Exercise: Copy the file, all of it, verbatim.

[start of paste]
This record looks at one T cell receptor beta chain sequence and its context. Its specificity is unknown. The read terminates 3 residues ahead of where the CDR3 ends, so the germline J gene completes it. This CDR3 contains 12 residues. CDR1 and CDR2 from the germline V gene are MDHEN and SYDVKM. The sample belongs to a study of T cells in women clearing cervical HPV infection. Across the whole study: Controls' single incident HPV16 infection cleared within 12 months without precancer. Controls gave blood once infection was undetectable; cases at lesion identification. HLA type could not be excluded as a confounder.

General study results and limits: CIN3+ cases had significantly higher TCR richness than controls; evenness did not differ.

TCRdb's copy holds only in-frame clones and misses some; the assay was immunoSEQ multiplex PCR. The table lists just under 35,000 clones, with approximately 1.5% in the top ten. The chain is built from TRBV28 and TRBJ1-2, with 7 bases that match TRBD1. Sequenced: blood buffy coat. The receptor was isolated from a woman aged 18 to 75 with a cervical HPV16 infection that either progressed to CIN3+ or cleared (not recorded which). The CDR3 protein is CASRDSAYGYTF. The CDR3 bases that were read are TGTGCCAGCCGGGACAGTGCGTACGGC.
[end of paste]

This record looks at one T cell receptor beta chain sequence and its context. Its specificity is unknown. The read terminates 3 residues ahead of where the CDR3 ends, so the germline J gene completes it. This CDR3 contains 12 residues. CDR1 and CDR2 from the germline V gene are MDHEN and SYDVKM. The sample belongs to a study of T cells in women clearing cervical HPV infection. Across the whole study: Controls' single incident HPV16 infection cleared within 12 months without precancer. Controls gave blood once infection was undetectable; cases at lesion identification. HLA type could not be excluded as a confounder.

General study results and limits: CIN3+ cases had significantly higher TCR richness than controls; evenness did not differ.

TCRdb's copy holds only in-frame clones and misses some; the assay was immunoSEQ multiplex PCR. The table lists just under 35,000 clones, with approximately 1.5% in the top ten. The chain is built from TRBV28 and TRBJ1-2, with 7 bases that match TRBD1. Sequenced: blood buffy coat. The receptor was isolated from a woman aged 18 to 75 with a cervical HPV16 infection that either progressed to CIN3+ or cleared (not recorded which). The CDR3 protein is CASRDSAYGYTF. The CDR3 bases that were read are TGTGCCAGCCGGGACAGTGCGTACGGC.